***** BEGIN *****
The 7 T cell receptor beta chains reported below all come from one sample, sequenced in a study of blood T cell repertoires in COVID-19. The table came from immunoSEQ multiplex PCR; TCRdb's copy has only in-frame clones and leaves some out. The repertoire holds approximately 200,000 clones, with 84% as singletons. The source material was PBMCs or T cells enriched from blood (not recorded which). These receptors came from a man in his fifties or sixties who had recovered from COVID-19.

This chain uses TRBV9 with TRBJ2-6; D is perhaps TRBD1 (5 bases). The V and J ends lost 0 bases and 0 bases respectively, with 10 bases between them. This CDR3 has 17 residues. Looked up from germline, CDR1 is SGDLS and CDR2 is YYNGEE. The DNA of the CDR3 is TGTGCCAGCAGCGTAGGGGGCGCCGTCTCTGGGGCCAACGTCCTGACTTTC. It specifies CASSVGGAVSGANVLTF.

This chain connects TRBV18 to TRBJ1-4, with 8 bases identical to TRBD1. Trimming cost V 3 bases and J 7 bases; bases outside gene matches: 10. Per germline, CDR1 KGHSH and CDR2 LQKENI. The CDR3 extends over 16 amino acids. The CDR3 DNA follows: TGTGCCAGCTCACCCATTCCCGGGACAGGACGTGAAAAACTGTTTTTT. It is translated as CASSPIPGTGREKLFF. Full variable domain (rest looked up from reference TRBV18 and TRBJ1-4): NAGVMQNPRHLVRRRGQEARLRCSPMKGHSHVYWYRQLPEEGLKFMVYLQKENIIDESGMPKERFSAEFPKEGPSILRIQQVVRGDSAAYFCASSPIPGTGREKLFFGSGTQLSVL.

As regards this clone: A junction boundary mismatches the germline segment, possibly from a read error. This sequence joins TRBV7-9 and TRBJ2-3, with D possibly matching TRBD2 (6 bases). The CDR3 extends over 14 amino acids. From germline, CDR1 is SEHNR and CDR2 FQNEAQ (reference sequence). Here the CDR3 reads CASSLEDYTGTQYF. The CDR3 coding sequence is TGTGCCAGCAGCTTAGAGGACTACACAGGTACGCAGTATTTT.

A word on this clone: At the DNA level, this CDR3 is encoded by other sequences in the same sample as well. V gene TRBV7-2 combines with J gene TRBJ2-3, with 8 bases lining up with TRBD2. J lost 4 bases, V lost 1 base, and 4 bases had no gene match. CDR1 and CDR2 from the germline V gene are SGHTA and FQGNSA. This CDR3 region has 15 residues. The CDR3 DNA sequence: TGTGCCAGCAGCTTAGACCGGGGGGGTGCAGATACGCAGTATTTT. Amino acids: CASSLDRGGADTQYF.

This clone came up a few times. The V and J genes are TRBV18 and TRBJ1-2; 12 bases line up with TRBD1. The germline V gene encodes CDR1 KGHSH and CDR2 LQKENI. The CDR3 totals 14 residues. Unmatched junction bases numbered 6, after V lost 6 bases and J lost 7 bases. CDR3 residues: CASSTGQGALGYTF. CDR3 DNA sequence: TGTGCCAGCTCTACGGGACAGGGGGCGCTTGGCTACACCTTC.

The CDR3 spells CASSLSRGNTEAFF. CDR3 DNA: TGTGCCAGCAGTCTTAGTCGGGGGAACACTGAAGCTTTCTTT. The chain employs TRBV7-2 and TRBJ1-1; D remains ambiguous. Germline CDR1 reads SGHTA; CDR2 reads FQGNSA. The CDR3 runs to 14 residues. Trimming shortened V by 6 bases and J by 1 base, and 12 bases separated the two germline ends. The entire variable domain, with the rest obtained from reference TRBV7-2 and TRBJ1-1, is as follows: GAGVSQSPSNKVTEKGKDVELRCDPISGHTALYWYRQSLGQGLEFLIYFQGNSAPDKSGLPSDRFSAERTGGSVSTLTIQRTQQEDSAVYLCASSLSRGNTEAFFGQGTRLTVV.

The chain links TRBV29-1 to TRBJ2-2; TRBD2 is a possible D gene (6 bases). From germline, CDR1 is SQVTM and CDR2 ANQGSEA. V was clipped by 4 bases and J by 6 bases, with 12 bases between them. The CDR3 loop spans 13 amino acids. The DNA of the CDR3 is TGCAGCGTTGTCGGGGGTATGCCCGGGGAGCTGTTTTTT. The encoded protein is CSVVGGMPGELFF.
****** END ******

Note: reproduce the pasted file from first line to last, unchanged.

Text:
The 7 T cell receptor beta chains reported below all come from one sample, sequenced in a study of blood T cell repertoires in COVID-19. The table came from immunoSEQ multiplex PCR; TCRdb's copy has only in-frame clones and leaves some out. The repertoire holds approximately 200,000 clones, with 84% as singletons. The source material was PBMCs or T cells enriched from blood (not recorded which). These receptors came from a man in his fifties or sixties who had recovered from COVID-19.

This chain uses TRBV9 with TRBJ2-6; D is perhaps TRBD1 (5 bases). The V and J ends lost 0 bases and 0 bases respectively, with 10 bases between them. This CDR3 has 17 residues. Looked up from germline, CDR1 is SGDLS and CDR2 is YYNGEE. The DNA of the CDR3 is TGTGCCAGCAGCGTAGGGGGCGCCGTCTCTGGGGCCAACGTCCTGACTTTC. It specifies CASSVGGAVSGANVLTF.

This chain connects TRBV18 to TRBJ1-4, with 8 bases identical to TRBD1. Trimming cost V 3 bases and J 7 bases; bases outside gene matches: 10. Per germline, CDR1 KGHSH and CDR2 LQKENI. The CDR3 extends over 16 amino acids. The CDR3 DNA follows: TGTGCCAGCTCACCCATTCCCGGGACAGGACGTGAAAAACTGTTTTTT. It is translated as CASSPIPGTGREKLFF. Full variable domain (rest looked up from reference TRBV18 and TRBJ1-4): NAGVMQNPRHLVRRRGQEARLRCSPMKGHSHVYWYRQLPEEGLKFMVYLQKENIIDESGMPKERFSAEFPKEGPSILRIQQVVRGDSAAYFCASSPIPGTGREKLFFGSGTQLSVL.

As regards this clone: A junction boundary mismatches the germline segment, possibly from a read error. This sequence joins TRBV7-9 and TRBJ2-3, with D possibly matching TRBD2 (6 bases). The CDR3 extends over 14 amino acids. From germline, CDR1 is SEHNR and CDR2 FQNEAQ (reference sequence). Here the CDR3 reads CASSLEDYTGTQYF. The CDR3 coding sequence is TGTGCCAGCAGCTTAGAGGACTACACAGGTACGCAGTATTTT.

A word on this clone: At the DNA level, this CDR3 is encoded by other sequences in the same sample as well. V gene TRBV7-2 combines with J gene TRBJ2-3, with 8 bases lining up with TRBD2. J lost 4 bases, V lost 1 base, and 4 bases had no gene match. CDR1 and CDR2 from the germline V gene are SGHTA and FQGNSA. This CDR3 region has 15 residues. The CDR3 DNA sequence: TGTGCCAGCAGCTTAGACCGGGGGGGTGCAGATACGCAGTATTTT. Amino acids: CASSLDRGGADTQYF.

This clone came up a few times. The V and J genes are TRBV18 and TRBJ1-2; 12 bases line up with TRBD1. The germline V gene encodes CDR1 KGHSH and CDR2 LQKENI. The CDR3 totals 14 residues. Unmatched junction bases numbered 6, after V lost 6 bases and J lost 7 bases. CDR3 residues: CASSTGQGALGYTF. CDR3 DNA sequence: TGTGCCAGCTCTACGGGACAGGGGGCGCTTGGCTACACCTTC.

The CDR3 spells CASSLSRGNTEAFF. CDR3 DNA: TGTGCCAGCAGTCTTAGTCGGGGGAACACTGAAGCTTTCTTT. The chain employs TRBV7-2 and TRBJ1-1; D remains ambiguous. Germline CDR1 reads SGHTA; CDR2 reads FQGNSA. The CDR3 runs to 14 residues. Trimming shortened V by 6 bases and J by 1 base, and 12 bases separated the two germline ends. The entire variable domain, with the rest obtained from reference TRBV7-2 and TRBJ1-1, is as follows: GAGVSQSPSNKVTEKGKDVELRCDPISGHTALYWYRQSLGQGLEFLIYFQGNSAPDKSGLPSDRFSAERTGGSVSTLTIQRTQQEDSAVYLCASSLSRGNTEAFFGQGTRLTVV.

The chain links TRBV29-1 to TRBJ2-2; TRBD2 is a possible D gene (6 bases). From germline, CDR1 is SQVTM and CDR2 ANQGSEA. V was clipped by 4 bases and J by 6 bases, with 12 bases between them. The CDR3 loop spans 13 amino acids. The DNA of the CDR3 is TGCAGCGTTGTCGGGGGTATGCCCGGGGAGCTGTTTTTT. The encoded protein is CSVVGGMPGELFF.